Neil goes right back to work after family tragedyNeil goes right back to work after family tragedyCourtesy of Universal Studios

Russian Competition

So far Russia has bested the U.S. in all things space-related. Every time we set up a new flight, they are there first. Determined to be first for once, NASA approves Apollo fights leading up to a moon landing. Neil commands Gemini 8, the first flight to dock two spacecraft together in space but his capsule ends up spinning rapidly in space. Only Neil’s excellent skills as a pilot make the mission a success. He is being considered as commander of a moon mission. Meanwhile, he can’t get over his daughter’s death and even pal Ed can’t help him.

Neil with Ed White and Michael Collins give a press conferenceNeil with Ed White and Michael Collins give a press conference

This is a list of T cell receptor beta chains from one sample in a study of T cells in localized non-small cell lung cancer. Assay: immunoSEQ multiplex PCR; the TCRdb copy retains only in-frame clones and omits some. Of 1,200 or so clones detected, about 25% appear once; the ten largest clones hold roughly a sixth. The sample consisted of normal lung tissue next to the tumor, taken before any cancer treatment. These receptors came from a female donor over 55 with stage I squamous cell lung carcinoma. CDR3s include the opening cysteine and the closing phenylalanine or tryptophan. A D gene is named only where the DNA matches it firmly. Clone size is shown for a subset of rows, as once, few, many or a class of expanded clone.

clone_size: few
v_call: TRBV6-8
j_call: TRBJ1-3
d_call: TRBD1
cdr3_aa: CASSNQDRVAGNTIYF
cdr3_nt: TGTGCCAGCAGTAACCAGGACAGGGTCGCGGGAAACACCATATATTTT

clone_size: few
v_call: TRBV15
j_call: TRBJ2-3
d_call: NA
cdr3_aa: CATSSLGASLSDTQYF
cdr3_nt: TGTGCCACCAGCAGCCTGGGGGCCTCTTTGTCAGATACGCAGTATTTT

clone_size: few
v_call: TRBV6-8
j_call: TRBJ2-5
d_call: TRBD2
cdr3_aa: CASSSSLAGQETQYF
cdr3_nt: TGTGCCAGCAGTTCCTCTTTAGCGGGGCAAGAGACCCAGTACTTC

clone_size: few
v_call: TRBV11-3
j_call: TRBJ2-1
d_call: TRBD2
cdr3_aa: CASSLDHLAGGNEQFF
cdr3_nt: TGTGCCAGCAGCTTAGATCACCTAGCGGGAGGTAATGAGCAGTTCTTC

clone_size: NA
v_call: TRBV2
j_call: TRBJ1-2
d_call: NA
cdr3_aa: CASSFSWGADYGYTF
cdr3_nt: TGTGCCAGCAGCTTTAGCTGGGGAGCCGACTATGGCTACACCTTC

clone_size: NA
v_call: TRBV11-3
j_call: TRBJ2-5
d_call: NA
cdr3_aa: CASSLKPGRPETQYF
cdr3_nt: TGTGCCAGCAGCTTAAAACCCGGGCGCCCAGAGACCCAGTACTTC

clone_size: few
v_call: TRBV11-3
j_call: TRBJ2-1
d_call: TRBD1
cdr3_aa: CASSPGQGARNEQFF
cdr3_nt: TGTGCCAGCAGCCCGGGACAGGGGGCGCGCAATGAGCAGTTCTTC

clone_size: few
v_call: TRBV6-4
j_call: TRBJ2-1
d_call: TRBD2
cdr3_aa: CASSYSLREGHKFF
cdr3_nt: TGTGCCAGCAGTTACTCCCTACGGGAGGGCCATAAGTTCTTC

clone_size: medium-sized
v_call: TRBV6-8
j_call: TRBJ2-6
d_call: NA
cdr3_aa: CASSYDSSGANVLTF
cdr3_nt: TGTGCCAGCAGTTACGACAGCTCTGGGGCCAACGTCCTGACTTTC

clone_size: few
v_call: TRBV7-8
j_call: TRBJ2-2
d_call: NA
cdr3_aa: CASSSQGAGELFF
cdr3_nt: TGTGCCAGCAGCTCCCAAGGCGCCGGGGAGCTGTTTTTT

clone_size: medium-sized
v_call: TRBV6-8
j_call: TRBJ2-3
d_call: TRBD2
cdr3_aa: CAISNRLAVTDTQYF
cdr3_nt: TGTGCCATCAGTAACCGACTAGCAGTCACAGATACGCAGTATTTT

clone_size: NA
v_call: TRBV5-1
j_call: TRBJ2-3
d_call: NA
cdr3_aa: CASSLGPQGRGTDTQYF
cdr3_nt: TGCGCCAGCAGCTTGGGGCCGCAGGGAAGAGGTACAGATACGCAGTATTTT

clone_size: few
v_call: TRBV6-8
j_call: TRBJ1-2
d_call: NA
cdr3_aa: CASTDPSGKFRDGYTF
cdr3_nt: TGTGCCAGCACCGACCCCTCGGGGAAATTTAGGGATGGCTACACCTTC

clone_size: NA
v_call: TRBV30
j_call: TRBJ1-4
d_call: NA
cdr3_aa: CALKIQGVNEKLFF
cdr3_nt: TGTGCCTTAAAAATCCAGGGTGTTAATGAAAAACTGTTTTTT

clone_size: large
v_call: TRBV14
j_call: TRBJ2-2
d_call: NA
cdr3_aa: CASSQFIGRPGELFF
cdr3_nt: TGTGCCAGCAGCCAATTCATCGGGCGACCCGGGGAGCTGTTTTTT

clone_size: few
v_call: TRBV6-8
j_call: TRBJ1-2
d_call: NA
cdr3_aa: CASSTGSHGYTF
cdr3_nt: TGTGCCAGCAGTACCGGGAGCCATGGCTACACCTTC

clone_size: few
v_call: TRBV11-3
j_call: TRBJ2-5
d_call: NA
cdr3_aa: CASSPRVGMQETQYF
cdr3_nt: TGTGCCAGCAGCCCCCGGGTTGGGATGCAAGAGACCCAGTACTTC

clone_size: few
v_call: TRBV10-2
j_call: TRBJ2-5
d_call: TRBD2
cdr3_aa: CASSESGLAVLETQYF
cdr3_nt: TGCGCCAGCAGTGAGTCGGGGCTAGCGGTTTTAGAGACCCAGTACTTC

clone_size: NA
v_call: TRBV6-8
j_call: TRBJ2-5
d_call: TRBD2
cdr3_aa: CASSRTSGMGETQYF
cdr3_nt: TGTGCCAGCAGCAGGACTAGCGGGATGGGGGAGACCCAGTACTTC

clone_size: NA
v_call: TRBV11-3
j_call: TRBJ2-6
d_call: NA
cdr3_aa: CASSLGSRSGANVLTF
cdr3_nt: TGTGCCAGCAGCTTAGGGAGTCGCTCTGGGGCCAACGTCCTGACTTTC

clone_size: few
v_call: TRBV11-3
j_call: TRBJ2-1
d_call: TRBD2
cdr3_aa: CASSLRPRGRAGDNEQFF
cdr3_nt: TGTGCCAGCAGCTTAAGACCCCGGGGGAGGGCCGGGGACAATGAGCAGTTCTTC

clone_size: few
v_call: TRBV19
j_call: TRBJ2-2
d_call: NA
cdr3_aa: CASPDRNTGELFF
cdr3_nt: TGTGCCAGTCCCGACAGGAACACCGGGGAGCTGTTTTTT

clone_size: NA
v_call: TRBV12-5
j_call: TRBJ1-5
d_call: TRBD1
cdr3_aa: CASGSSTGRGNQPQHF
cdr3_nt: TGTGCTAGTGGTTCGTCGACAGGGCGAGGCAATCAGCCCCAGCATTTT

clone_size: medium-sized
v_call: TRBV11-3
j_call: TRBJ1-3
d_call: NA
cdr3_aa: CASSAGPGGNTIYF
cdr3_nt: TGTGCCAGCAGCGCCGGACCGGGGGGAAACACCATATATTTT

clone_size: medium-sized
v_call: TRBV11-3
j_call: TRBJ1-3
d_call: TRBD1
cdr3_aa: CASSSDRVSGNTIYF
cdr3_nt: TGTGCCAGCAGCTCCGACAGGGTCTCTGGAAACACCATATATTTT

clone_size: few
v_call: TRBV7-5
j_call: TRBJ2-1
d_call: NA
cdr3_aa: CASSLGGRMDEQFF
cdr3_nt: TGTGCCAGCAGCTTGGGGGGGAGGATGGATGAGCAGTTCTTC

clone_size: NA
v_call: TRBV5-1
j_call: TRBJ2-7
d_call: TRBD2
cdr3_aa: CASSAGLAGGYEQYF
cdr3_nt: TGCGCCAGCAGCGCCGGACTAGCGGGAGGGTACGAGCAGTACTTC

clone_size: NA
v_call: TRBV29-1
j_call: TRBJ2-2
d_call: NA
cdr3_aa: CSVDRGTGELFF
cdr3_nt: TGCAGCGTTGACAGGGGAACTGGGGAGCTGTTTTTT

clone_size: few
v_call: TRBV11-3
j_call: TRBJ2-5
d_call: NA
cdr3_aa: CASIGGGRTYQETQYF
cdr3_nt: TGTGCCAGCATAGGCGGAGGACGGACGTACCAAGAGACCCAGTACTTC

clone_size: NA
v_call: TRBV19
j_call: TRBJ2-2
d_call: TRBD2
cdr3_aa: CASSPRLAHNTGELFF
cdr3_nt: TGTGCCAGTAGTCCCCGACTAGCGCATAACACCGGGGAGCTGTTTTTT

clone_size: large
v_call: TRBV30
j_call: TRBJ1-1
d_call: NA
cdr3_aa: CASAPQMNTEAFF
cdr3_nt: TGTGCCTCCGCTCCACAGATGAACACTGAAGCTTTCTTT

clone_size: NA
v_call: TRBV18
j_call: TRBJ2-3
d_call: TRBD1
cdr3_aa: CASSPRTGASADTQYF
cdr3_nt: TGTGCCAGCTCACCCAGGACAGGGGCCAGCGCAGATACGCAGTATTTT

On the Home Front

Neil hates the publicity (“My Wild Ride in Space”) his mission garners. He hates that kind of attention. He’s just doing his job. Janet needs more stability at home. The couple argues. Meanwhile astronauts Ed White, Roger Chaffe and Gus Grissom are chosen for the first Apollo flight. Neil and the other astronauts are jealous. Neil talks briefly about daughter Karen to Ed for the first time.

Janet longs for a normal lifeJanet longs for a normal lifeCourtesy of Universal Studios

Test Site Tragedy

The new Apollo astronauts are inside their capsule on the ground for hours while an oxygen purge test happens. Neil, tasked with getting senators in Washington to support the space program, gets a call. There was a cockpit fire and the three guys are all dead! Janet supports Ed’s devastated widow and children and realizes that Neil could die at any time. The first Apollo flight is postponed for several years as a result. Neil keeps testing lunar vehicles. Some crash and nearly kill him.